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A Revealing New Look at the Secretive Black Tinamou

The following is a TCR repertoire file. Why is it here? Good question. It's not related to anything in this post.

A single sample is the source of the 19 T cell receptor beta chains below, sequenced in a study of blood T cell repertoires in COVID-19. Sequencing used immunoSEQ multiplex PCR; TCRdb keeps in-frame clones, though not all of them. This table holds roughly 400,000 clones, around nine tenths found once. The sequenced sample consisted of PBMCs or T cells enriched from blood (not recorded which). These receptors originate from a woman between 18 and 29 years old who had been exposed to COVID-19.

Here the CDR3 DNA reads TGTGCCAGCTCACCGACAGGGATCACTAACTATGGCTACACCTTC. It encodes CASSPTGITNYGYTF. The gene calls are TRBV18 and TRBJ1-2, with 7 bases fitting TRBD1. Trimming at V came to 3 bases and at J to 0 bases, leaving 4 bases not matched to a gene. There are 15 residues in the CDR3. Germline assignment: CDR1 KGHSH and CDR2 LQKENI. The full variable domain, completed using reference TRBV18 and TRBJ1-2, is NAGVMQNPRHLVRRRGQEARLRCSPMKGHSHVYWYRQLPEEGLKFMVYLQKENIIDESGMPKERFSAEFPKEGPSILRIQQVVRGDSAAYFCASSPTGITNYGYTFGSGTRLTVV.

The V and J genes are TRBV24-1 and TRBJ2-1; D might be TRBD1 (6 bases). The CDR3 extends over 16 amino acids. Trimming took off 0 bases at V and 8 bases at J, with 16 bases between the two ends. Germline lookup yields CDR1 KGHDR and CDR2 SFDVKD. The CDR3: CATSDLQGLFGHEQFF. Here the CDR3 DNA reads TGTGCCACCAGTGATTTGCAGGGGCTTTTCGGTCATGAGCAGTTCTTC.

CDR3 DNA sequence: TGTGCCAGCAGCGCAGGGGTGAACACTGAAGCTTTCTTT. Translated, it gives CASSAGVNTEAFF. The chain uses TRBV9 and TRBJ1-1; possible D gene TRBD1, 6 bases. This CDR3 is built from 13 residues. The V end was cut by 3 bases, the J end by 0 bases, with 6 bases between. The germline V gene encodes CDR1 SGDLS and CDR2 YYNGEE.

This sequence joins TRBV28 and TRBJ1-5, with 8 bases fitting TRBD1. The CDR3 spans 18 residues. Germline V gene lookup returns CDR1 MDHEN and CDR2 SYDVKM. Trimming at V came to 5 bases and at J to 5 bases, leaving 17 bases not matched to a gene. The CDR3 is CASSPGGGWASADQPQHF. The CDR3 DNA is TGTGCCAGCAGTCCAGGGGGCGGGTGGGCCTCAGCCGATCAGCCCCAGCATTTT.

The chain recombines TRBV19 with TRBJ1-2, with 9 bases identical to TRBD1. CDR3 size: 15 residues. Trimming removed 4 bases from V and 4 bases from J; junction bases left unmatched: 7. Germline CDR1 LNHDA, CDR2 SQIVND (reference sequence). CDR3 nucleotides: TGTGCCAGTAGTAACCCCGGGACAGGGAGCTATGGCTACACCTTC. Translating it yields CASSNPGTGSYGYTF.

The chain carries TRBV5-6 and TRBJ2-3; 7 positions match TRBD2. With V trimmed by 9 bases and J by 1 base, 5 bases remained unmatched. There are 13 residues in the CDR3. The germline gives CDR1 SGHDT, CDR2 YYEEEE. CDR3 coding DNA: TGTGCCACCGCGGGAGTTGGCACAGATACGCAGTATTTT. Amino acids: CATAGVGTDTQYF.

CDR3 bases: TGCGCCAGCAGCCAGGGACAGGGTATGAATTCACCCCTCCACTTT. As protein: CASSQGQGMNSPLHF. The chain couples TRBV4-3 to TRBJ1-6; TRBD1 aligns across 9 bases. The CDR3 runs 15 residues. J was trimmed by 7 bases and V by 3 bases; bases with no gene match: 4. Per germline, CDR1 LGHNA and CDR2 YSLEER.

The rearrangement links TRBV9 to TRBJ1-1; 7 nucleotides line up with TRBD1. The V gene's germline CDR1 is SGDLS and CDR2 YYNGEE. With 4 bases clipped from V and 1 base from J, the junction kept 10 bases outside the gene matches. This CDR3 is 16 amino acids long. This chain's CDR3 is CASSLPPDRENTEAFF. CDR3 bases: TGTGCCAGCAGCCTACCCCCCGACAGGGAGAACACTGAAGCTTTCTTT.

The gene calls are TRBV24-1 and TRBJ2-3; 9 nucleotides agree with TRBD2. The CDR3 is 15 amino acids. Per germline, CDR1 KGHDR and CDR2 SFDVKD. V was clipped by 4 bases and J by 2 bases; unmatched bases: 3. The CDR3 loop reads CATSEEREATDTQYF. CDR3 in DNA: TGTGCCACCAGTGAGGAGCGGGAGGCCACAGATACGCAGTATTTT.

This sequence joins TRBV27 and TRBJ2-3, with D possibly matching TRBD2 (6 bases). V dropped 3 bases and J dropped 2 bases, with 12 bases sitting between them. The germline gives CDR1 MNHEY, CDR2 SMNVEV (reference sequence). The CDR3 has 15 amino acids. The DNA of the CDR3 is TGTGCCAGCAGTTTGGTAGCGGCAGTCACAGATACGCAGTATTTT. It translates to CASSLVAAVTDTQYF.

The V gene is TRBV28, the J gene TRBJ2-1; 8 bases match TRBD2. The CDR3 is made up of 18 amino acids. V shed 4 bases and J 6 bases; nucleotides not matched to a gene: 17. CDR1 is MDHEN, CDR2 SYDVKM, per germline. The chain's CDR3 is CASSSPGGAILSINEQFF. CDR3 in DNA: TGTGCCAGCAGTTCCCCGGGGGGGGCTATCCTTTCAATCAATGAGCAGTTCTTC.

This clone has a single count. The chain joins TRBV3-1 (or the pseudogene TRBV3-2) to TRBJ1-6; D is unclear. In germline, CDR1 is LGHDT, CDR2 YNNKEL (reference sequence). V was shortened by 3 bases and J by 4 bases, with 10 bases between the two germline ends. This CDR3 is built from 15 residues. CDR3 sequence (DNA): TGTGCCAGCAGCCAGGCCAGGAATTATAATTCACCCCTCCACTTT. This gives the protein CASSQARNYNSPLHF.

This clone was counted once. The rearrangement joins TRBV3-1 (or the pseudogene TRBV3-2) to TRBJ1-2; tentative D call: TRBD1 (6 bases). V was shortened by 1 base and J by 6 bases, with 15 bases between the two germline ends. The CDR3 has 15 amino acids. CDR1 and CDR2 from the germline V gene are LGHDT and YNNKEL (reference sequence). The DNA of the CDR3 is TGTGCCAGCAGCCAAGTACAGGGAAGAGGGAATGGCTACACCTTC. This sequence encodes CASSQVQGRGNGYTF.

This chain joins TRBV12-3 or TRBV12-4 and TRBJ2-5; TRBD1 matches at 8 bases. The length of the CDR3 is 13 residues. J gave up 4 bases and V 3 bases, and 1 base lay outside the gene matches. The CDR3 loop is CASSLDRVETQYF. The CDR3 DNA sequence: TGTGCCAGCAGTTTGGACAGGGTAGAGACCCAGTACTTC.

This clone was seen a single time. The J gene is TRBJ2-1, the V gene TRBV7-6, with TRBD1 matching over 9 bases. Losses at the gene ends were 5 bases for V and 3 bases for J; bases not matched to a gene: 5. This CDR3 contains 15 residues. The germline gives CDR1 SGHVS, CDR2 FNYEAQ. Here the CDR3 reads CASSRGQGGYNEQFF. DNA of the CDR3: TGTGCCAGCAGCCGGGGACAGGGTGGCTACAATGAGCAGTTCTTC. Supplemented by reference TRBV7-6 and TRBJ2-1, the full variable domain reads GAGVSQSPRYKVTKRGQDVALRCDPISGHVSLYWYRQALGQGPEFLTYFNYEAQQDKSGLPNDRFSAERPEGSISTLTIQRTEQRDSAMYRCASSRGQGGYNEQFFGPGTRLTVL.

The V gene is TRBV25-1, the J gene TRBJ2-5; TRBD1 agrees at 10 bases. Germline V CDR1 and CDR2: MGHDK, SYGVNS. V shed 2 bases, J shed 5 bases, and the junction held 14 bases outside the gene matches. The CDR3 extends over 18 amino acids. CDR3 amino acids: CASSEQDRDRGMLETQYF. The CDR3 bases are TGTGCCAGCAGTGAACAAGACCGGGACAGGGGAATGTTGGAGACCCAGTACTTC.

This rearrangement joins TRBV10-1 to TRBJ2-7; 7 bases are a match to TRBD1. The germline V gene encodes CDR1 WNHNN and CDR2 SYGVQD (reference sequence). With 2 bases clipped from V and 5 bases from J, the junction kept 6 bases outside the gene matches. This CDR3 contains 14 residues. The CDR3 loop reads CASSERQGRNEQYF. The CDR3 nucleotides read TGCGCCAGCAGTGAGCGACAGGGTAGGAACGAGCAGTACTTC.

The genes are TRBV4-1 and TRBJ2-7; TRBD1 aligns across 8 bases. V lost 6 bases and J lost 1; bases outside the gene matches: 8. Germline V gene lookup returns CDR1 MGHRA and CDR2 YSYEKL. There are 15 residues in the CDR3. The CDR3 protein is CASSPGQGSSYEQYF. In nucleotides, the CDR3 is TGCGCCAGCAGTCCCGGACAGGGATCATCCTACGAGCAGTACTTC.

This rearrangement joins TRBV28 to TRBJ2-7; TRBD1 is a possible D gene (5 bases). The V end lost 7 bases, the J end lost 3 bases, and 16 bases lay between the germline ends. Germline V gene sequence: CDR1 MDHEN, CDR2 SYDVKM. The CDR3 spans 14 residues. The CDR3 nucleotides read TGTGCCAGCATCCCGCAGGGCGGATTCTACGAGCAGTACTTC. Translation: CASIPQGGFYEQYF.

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Thanks to the persistence of a small group of researchers, one of South America’s least-known birds is finally coming to light in The Auk: Ornithological Advances. Pablo Negret of the Universidad de los Andes and his colleagues have just published the results of a year-long study of the Black Tinamou (Tinamus osgoodi hershkovitzi), including some of the first video and sound recordings of this elusive species, which is extremely difficult to observe due to its secretive habitats and cryptic coloration. Negret and his colleagues carried out daily censuses in Alto Fragua Indi Wasi National Park as well as setting up camera traps to capture images and video. Through their observations, they were able to determine that Black Tinamous likely breed in March and April (when their vocal activity peaks), are most active in late morning, and eat primarily fallen fruit and seeds. Black Tinamous live in an area where they are threatened by logging, cattle ranching, and hunting, and this study is an important step forward in gathering the information needed to effectively protect them. Read the paper at http://www.aoucospubs.org/doi/full/10.1642/AUK-14-116.1.

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